• Use focusing/relaxing breathing to calm internal machinery and mind down to be able to really hear and feel what is going on. I think that this DOES require specific skills and regular practice. The one that has worked for me is the connected breathing described in Michael Brown's "The Presence Process", but generally any form of mindfulness meditation that is workable for you will do the same thing.
  • Agree how you are going to talk about this before your start. It is your problem first and then a shared problem. You need to be able to set the rules of engagement.
  • Set aside an uninterrupted time.
  • Make it is clear that what actions you'll take medically and in your lifestyle are your choice and that any support will need to come in a form that you find helpful.
  • Allow time outs from discussing it, but agree not to stop the discussion.
  • Talk and listen effectively.
  • Read something like "Difficult Conversations" or "Getting to Yes" that describes how skilled mediators go about keeping people focused on the problems and not on the people.
  • Know what you are feeling, fearing, believing on the topic.
  • The need for talking about your erectile dysfunction is a forced course in how to deal with beliefs about sexuality, masculinity, yourself. Frankly, it's a crash course and the grade will affect your whole life. You really can't put it off.
  • You might find it helpful to check out some of the information on managing thoughts and feelings in the Psychology of Relationships pages here.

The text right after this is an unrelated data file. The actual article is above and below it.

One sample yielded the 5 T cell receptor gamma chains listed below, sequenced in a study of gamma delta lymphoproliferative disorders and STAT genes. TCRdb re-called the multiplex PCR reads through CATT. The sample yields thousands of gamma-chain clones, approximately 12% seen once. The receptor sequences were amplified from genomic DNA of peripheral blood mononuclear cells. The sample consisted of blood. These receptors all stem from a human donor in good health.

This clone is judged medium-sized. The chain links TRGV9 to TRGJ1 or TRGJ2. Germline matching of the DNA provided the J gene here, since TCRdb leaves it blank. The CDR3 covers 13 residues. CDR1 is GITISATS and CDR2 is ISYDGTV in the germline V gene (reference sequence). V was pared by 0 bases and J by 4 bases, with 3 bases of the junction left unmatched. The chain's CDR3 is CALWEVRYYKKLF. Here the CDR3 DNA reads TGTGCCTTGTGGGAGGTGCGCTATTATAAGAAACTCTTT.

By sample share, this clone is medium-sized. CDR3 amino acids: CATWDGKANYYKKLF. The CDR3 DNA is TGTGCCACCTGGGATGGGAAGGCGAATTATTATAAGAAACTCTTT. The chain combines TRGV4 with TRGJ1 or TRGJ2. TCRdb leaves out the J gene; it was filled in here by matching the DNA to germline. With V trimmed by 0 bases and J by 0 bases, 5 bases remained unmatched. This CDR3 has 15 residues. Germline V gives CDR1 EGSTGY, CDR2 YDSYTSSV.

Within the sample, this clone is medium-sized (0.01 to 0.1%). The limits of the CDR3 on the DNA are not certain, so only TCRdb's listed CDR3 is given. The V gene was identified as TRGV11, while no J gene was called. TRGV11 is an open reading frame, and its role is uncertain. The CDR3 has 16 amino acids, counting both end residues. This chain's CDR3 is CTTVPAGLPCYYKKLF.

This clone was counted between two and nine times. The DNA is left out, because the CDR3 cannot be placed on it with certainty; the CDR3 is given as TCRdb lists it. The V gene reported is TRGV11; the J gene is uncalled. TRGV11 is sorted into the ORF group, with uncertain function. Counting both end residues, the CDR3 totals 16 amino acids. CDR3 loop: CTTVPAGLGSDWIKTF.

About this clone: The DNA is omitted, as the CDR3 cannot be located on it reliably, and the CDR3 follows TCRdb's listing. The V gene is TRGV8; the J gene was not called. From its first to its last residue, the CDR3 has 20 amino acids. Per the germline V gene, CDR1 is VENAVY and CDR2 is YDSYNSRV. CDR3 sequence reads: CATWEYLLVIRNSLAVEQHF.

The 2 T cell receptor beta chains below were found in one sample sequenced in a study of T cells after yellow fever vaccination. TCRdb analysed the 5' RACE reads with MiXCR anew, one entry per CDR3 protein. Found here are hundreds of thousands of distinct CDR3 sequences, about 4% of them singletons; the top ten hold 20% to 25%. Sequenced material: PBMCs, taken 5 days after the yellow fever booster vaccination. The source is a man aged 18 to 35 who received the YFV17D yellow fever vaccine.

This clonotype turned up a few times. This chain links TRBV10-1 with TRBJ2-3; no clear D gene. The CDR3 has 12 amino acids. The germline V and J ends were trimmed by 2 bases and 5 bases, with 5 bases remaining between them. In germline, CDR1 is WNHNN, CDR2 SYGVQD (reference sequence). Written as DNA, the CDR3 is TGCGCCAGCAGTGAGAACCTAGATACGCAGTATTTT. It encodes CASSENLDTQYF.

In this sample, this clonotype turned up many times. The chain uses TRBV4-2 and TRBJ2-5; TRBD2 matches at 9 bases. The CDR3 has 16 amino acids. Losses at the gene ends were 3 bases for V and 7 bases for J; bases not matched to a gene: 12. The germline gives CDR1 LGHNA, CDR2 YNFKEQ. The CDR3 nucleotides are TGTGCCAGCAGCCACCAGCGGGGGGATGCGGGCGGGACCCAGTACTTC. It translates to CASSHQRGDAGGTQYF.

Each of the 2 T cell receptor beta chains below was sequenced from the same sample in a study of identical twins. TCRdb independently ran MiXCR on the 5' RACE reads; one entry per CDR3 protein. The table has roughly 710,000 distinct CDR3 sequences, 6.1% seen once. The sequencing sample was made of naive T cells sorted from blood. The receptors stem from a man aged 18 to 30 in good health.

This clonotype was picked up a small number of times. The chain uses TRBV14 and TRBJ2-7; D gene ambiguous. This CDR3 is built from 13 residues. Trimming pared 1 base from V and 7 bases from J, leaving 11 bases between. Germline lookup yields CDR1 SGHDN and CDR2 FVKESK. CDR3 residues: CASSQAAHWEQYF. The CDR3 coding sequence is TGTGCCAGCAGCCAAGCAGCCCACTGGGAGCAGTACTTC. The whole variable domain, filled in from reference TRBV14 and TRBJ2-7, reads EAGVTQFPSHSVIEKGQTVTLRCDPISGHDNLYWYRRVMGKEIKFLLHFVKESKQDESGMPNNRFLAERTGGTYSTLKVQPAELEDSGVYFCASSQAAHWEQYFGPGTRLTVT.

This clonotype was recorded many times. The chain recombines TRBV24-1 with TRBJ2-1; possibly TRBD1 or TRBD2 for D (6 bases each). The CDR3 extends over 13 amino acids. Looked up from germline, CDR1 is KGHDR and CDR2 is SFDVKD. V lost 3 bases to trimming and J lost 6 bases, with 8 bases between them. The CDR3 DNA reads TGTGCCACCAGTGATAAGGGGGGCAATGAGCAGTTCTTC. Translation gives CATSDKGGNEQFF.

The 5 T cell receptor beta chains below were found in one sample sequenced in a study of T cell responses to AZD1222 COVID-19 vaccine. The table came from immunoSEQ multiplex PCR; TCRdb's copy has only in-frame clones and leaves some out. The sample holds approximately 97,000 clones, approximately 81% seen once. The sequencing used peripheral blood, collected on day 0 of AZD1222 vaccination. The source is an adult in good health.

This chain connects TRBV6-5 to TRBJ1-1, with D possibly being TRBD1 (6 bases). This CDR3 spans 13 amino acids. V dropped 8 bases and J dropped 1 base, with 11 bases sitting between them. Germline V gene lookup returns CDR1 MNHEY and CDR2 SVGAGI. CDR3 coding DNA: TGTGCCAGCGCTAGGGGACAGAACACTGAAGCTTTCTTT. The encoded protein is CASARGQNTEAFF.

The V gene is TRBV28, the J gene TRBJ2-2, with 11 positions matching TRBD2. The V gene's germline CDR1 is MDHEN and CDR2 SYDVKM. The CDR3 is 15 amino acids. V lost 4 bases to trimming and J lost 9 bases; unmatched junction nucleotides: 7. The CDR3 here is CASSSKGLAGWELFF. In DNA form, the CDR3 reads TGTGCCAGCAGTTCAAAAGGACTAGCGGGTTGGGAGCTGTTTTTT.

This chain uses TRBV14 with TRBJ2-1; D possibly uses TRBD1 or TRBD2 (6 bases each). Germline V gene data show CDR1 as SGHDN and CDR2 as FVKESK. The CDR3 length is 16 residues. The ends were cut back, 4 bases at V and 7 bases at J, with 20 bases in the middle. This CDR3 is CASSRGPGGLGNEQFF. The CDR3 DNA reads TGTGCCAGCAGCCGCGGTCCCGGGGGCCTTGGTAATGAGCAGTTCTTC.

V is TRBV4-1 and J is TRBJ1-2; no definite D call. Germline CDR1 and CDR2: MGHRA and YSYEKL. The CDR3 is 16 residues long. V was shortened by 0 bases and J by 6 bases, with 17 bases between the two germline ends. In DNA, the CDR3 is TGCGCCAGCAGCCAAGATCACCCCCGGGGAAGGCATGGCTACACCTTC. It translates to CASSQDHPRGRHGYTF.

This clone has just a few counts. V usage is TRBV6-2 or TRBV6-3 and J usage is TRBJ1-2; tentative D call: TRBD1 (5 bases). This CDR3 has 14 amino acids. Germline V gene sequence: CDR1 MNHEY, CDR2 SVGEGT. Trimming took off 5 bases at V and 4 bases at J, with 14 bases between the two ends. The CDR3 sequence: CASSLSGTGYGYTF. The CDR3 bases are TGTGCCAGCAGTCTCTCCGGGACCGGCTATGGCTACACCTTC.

• Get some help with this part if you get stuck. You may need a personal coach or a psychotherapist to do this. Just make sure that you find one who will help you do what you want to do which is get your head straight enough that you can have a fruitful conversation on this topic with your partner. You don't want to rebuild your whole life. That might be a good idea too, but it is not what I am talking about doing here.

  • Be honest with yourself about your own contributions to the problem

    Decide what you are willing and/or able to do about such factors.

  • Maybe drink less alcohol or stop smoking?

  • Need to lose some weight, eat healthier, get your cholesterol down?

  • Exercise more and have a healthier cardiovascular system?

  • Deal with your mood with some psychotherapy and maybe be able to lower the dose or get off of medication that has ED as a side effect?

  • Use language that is natural to you and your partner. I doubt that even Urologists who are having this problem sit down with their partner to discuss their erectile dysfunction. (On second thought, maybe they do, though I hope not.) The medical terminology is designed to be precise and impersonal which serves the delivery of good medical care, but does NOT facilitate talking and listening that brings two people closer together, If this is to be one of those things no one would have chosen, but that can bring two people closer together if dealt with well, leave the medical language out.

    When talking about your erectile dysfunction, be prepared to be asked to explain your feelings and how they are affecting you. It's alright to explore what you are feeling and what beliefs, assumptions, values, self-talk these feelings are growing out of as the conversation progresses. You don't have to have it all figured out before you start.

    If you have trouble coming up with specific self-talk, sometimes it is helpful to ask yourself "What might a person who is reacting to this situation this way believe?

    Talking about your erectile dysfunction can be very difficult, but it's simply smart living and the rewards can be great and long lasting.